Update: I have tested this with MacOS Sierra and it works for me!

I forward local ports on my OS X machines using pfctl so that I can use traditional ports for HTTP and HTTPS with Vagrant without having to start vagrant with root privleges. Recently when I updated to OS X El Capitan (10.11) I noticed that my port forwards stopped working.

Previously I had followed some of the steps in this gist, but all of those changes had been wiped out with the upgrade. When I tried to re-apply them, a new feature called System Integrity Protection (SIP) prevented me from editing some necessary files. Also, since all of my changes had been wiped out with this upgrade, I wanted to try to keep my changes out of existing system files as much as possible in the hopes that they won’t be wiped out with the next upgrade.

Creating an anchor file

The first file we need to add is an anchor file. This defines the ports we want to forward. Create the file in /etc/pf.anchors/<CUSTOM NAME>. You can add one or many lines of the following format:

rdr pass on lo0 inet proto tcp from any to any port <SOURCE PORT> -> port <DESTINATION PORT>

Testing the anchor file

To test the anchor file, run the following command.

sudo pfctl -vnf /etc/pf.anchors/<CUSTOM NAME>

The ports won’t actually be forwarded yet, this just checks the validity of your anchor file. If you see output that looks something like the below, with no errors, you’re good.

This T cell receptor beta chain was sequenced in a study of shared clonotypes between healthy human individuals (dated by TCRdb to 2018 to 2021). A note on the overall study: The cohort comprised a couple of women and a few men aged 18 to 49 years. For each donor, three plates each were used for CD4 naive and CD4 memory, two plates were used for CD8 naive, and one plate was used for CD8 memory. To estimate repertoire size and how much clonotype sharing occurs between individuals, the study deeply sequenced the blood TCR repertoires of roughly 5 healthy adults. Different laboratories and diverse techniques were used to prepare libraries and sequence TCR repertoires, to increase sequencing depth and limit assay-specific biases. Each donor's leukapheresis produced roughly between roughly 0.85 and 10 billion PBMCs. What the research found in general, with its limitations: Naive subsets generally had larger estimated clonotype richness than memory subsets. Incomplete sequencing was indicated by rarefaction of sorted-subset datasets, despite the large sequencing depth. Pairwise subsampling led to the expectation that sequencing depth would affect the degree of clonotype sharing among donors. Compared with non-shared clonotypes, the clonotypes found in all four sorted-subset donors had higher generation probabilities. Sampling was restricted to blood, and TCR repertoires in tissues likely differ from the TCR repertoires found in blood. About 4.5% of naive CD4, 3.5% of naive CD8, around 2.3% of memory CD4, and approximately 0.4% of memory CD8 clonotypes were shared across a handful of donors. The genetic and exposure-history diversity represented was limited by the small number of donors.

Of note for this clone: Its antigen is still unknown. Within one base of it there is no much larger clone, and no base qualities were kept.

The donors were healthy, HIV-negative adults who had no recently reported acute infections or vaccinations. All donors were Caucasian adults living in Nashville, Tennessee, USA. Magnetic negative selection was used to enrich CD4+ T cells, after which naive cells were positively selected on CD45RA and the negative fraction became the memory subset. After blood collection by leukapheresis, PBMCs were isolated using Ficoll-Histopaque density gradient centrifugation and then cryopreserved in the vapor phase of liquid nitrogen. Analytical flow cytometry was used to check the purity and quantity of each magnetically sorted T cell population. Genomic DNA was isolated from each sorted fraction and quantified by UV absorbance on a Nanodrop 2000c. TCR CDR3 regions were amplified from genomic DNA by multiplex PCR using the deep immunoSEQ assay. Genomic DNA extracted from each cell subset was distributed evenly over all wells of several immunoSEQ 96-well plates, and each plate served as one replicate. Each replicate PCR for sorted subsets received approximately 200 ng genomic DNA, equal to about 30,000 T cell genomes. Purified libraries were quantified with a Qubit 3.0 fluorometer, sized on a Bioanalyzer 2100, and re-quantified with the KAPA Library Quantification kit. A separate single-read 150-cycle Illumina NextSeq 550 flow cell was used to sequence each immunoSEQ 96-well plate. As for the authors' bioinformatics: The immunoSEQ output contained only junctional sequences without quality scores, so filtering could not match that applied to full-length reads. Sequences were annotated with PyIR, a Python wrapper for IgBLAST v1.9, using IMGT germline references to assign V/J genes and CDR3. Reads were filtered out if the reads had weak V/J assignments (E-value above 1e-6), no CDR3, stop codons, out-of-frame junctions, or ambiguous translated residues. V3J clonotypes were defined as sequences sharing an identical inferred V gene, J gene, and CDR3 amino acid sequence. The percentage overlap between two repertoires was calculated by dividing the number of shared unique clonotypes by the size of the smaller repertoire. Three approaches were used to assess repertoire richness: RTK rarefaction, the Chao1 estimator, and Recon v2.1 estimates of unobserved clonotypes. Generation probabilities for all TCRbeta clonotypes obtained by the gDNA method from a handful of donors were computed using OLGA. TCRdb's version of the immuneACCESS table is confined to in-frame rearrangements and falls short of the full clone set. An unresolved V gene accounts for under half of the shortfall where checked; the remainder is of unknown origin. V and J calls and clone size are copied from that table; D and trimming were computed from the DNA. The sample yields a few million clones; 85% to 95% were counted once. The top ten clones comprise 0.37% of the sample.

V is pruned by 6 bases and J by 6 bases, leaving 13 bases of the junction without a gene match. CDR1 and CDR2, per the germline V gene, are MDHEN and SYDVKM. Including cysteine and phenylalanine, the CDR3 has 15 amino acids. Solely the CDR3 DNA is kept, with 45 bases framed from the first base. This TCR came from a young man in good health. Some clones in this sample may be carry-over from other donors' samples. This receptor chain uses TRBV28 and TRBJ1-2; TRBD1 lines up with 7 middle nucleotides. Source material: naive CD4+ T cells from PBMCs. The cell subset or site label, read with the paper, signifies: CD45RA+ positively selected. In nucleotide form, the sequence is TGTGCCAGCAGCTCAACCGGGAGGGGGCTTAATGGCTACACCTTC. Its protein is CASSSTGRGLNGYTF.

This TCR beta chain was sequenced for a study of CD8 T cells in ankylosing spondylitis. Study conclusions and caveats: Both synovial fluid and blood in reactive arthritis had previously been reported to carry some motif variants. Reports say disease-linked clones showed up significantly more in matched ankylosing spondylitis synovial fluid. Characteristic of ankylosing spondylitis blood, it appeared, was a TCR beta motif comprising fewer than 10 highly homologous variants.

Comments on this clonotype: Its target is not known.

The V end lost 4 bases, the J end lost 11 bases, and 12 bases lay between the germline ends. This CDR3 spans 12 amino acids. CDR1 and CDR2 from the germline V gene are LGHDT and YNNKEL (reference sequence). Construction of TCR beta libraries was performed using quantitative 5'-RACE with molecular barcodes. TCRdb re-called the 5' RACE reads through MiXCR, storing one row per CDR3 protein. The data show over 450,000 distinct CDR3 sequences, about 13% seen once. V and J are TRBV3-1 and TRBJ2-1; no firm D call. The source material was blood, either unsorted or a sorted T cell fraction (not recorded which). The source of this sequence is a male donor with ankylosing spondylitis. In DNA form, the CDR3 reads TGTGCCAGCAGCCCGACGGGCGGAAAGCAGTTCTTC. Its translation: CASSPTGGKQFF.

fctl: Use of -f option, could result in flushing of rules
present in the main ruleset added by the system at startup.
See /etc/pf.conf for further details.

rdr pass on lo0 inet proto tcp from any to any port = <SOURCE PORT> -> port <DESTINATION PORT>

Creating a pfctl config file

Once your anchor file checks out, you need to add a pfctl config file. Create this file under /etc/pf-<CUSTOM NAME>.conf and add the following contents.

rdr-anchor "forwarding"
load anchor "forwarding" from "/etc/pf.anchors/<CUSTOM NAME>"

Testing the config file

You can start pfctl using the below command. This will forward the ports according to your rules.

sudo pfctl -ef /etc/pf-<CUSTOM NAME>.conf

To stop forwarding ports run the same command, replacing the e option with d.

sudo pfctl -df /etc/pf-<CUSTOM NAME>.conf

Forwarding ports at startup

You can use the commands above to start port forwarding on demand if you wish, otherwise if (like me) you want to forward ports automatically at startup you can create a launchctl plist file. Create a file under /Library/LaunchDaemons/com.apple.pfctl-<CUSTOM NAME>.plist with the following contents:

<?xml version="1.0" encoding="UTF-8"?>
<!DOCTYPE plist PUBLIC "-//Apple//DTD PLIST 1.0//EN" "http://www.apple.com/DTDs/PropertyList-1.0.dtd">
<plist version="1.0">
     <string>com.apple.pfctl-<CUSTOM NAME></string>
          <string>/etc/pf-<CUSTOM NAME>.conf</string>

Add the file to startup using the following command:

sudo launchctl load -w /Library/LaunchDaemons/com.apple.pfctl-<CUSTOM NAME>.plist


You can find an example here that forwards port 80 to 4000 and 443 to 4001.


Hopefully this was helpful. Thanks to kujohn for creating the excellent gist that worked so well for me previously.